1

Let's say a police officer searches a property without a warrant, and discovers a couple of people imprisoned there.

Would their testimony against the owner later be inadmissible as it's a result of the illegal search?

4

First, if the police officer had reasonable cause to believe that a crime was in progress then the search would not be illegal in the first place. However, let's assume the search was illegal.

Normally the evidence would be excluded under the exclusionary rule. However, there are two exceptions known as the independent source and attenuation doctrines.

The evidence of the police officer as to the imprisonment would be excluded. However, the evidence of the victims is independent of that illegal search and their testimony would be admissible. Further, that testimony would allow independent discovery and admissibility of any physical evidence in the property.

However, if the victims were dead, then there would be no independent discovery and none of the evidence would be admissible.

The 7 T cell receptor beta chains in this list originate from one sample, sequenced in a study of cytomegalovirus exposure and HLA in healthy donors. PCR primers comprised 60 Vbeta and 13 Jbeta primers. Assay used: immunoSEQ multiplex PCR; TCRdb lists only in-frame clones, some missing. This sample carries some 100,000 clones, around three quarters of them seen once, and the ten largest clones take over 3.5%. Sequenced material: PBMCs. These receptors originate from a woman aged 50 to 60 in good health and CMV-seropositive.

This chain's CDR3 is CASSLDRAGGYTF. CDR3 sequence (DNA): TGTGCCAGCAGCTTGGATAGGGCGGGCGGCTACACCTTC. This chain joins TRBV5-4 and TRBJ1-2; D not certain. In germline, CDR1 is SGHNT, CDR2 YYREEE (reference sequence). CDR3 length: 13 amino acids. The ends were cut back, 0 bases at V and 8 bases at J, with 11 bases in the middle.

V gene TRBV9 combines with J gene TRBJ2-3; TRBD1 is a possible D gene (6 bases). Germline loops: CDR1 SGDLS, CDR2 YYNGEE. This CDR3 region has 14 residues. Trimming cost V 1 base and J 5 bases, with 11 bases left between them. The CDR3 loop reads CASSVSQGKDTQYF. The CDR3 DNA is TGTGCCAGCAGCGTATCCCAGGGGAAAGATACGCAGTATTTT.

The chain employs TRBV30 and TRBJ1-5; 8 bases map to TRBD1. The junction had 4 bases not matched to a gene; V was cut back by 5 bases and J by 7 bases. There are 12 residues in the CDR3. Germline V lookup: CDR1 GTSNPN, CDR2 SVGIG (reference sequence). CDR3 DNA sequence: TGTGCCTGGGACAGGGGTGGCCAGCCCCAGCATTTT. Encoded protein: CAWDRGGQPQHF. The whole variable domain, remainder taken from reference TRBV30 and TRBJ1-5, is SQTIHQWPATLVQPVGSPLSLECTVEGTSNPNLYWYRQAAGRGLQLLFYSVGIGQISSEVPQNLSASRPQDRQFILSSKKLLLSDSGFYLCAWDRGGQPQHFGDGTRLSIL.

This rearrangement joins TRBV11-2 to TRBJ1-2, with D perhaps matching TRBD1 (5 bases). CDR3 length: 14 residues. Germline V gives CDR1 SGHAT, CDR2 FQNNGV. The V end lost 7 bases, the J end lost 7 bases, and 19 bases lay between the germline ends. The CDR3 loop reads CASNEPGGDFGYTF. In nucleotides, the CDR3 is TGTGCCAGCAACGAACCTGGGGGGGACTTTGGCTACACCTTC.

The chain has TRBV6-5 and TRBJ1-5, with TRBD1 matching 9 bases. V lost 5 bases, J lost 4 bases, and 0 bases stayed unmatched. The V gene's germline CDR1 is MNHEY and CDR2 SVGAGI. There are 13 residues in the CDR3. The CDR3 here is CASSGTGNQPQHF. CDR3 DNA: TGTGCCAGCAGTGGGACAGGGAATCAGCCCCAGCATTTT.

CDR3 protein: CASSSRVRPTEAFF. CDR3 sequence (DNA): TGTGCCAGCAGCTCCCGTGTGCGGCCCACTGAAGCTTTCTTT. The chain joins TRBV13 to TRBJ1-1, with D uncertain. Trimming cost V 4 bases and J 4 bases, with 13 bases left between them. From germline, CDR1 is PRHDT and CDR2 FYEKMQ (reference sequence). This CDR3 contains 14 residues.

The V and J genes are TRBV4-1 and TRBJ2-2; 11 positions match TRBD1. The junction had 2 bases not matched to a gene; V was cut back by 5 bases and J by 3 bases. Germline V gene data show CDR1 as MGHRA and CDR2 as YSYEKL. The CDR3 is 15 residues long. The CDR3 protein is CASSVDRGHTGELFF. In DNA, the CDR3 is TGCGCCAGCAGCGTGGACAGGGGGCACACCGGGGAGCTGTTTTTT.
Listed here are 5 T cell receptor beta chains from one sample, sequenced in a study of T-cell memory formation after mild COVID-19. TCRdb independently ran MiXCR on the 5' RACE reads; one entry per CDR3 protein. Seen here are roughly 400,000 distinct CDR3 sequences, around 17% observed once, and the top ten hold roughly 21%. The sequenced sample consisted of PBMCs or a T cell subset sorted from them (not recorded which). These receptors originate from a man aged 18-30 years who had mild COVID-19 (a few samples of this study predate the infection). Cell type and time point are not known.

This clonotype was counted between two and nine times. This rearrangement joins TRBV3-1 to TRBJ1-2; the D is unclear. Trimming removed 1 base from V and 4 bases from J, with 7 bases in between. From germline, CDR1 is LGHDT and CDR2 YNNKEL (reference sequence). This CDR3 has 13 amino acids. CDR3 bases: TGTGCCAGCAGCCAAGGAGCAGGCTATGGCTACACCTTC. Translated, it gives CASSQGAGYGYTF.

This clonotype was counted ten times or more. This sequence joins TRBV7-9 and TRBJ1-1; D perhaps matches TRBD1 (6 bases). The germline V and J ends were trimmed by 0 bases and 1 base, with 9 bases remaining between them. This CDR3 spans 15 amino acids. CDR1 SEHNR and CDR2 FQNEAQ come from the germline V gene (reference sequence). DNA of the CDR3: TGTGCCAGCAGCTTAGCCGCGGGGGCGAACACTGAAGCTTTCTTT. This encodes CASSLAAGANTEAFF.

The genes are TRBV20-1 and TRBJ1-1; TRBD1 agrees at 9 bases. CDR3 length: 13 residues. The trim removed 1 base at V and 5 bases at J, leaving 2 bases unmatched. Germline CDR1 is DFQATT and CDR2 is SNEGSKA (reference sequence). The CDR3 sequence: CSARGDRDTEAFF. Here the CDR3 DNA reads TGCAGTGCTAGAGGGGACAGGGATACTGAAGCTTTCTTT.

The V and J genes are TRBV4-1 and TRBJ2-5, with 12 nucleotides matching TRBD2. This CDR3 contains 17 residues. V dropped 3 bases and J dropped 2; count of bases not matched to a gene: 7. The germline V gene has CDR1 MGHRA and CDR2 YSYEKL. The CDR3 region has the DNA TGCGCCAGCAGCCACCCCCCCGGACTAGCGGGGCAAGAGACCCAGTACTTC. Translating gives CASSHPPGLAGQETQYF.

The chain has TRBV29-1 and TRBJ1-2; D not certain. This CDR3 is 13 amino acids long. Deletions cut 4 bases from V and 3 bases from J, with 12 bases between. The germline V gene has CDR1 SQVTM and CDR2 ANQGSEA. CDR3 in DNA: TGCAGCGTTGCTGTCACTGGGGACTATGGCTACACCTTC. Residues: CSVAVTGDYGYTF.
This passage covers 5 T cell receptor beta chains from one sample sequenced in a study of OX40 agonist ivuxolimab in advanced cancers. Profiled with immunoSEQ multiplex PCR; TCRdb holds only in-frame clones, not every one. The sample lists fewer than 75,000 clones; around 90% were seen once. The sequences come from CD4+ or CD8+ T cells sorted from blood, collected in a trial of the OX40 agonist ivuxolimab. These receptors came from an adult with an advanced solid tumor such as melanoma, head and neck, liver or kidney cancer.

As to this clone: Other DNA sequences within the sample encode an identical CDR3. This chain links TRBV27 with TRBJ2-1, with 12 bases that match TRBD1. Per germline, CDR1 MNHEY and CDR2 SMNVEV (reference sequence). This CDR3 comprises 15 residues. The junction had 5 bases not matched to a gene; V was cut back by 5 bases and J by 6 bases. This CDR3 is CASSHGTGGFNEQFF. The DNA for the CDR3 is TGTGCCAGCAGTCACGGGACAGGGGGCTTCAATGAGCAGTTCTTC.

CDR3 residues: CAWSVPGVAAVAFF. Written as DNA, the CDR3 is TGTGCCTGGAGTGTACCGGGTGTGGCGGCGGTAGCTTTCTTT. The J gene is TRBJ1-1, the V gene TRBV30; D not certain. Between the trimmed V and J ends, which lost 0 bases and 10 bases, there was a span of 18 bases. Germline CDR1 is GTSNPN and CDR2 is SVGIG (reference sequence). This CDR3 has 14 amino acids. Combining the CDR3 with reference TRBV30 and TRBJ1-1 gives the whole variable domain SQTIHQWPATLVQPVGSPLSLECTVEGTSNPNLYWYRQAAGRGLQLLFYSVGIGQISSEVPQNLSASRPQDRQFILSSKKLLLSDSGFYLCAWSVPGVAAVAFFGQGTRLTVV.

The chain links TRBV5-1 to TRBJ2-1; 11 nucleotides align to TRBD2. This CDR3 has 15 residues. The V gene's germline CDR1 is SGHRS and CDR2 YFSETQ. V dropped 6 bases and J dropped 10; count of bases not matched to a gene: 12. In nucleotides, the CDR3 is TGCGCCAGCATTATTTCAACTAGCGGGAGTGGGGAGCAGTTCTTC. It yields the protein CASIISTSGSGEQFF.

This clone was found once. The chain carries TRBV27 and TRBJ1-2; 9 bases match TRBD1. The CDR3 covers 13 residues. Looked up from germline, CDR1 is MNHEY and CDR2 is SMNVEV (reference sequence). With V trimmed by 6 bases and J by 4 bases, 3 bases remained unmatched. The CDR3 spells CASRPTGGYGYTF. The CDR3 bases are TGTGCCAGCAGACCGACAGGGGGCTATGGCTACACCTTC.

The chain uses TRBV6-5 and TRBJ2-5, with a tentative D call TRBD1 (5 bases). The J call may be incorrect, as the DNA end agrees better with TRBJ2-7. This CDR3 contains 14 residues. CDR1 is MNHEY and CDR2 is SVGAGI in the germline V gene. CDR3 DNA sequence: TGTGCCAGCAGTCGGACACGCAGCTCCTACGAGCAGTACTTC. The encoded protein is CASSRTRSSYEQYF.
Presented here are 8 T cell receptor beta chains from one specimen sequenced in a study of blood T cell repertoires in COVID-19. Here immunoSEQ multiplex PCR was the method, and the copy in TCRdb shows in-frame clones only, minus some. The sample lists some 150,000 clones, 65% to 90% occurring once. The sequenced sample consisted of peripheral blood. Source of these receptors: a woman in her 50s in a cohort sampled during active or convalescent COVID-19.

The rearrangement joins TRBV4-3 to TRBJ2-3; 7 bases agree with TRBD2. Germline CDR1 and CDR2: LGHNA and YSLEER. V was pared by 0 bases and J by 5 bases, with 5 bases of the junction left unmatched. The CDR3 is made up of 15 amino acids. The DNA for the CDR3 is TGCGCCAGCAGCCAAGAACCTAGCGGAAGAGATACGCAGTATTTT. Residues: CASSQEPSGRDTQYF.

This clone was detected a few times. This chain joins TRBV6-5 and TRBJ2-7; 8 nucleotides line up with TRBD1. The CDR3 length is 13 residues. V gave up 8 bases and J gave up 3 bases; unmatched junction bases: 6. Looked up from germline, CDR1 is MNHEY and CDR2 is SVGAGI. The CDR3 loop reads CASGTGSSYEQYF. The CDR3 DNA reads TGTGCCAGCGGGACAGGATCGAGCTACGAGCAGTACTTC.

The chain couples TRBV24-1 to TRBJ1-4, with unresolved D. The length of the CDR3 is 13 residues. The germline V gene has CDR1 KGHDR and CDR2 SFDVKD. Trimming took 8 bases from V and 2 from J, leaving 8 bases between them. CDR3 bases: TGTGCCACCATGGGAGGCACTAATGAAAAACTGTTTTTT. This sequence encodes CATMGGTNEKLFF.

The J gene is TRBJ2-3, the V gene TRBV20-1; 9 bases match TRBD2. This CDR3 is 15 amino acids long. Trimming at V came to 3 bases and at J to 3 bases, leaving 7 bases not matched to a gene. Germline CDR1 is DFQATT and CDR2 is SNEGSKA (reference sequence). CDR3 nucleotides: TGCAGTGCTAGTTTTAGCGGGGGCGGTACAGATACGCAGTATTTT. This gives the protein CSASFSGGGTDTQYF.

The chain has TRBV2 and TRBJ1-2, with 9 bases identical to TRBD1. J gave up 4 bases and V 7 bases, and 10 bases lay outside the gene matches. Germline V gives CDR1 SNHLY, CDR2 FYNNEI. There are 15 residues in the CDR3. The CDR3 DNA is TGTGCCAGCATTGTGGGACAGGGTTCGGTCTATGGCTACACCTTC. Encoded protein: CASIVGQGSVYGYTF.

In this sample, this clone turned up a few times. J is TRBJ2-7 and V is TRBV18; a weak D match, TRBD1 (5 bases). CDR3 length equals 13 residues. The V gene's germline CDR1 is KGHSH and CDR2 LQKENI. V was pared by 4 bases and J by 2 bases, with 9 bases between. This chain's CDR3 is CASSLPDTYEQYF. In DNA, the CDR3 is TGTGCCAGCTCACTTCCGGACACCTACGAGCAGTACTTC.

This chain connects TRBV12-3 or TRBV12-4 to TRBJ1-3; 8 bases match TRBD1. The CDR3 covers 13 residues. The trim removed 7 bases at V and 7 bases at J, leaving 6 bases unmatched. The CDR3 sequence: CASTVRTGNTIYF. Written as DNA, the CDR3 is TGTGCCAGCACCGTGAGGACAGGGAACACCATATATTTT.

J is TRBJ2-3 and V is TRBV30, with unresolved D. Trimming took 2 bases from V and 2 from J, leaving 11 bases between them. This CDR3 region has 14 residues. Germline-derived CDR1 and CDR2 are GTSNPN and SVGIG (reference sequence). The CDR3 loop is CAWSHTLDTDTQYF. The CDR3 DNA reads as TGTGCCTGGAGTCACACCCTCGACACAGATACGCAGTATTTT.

• I see, thank you. What about Wong Sun v. US? That seems like a similar case where they excluded testimonial evidence. – mcc1789 Feb 1 at 5:03
  • @mcc1789 In Wong Sun, the key difference is that the statements secured as fruit of the illegal search were statements from the criminal defendants whose 4th Amendment right was violated during the illegal search, not from victims of the crime per this hypothetical. The illegal search didn't violate the victim's rights and their release from unlawful captivity wasn't illegal, so their testimony is not tainted. If the captor confessed during an illegal search, however, the captor's testimony couldn't be used against him either per Wong Sun. supreme.justia.com/cases/federal/us/371/471 – ohwilleke Feb 1 at 18:39
  • Okay, good clarification. – mcc1789 Feb 2 at 1:51

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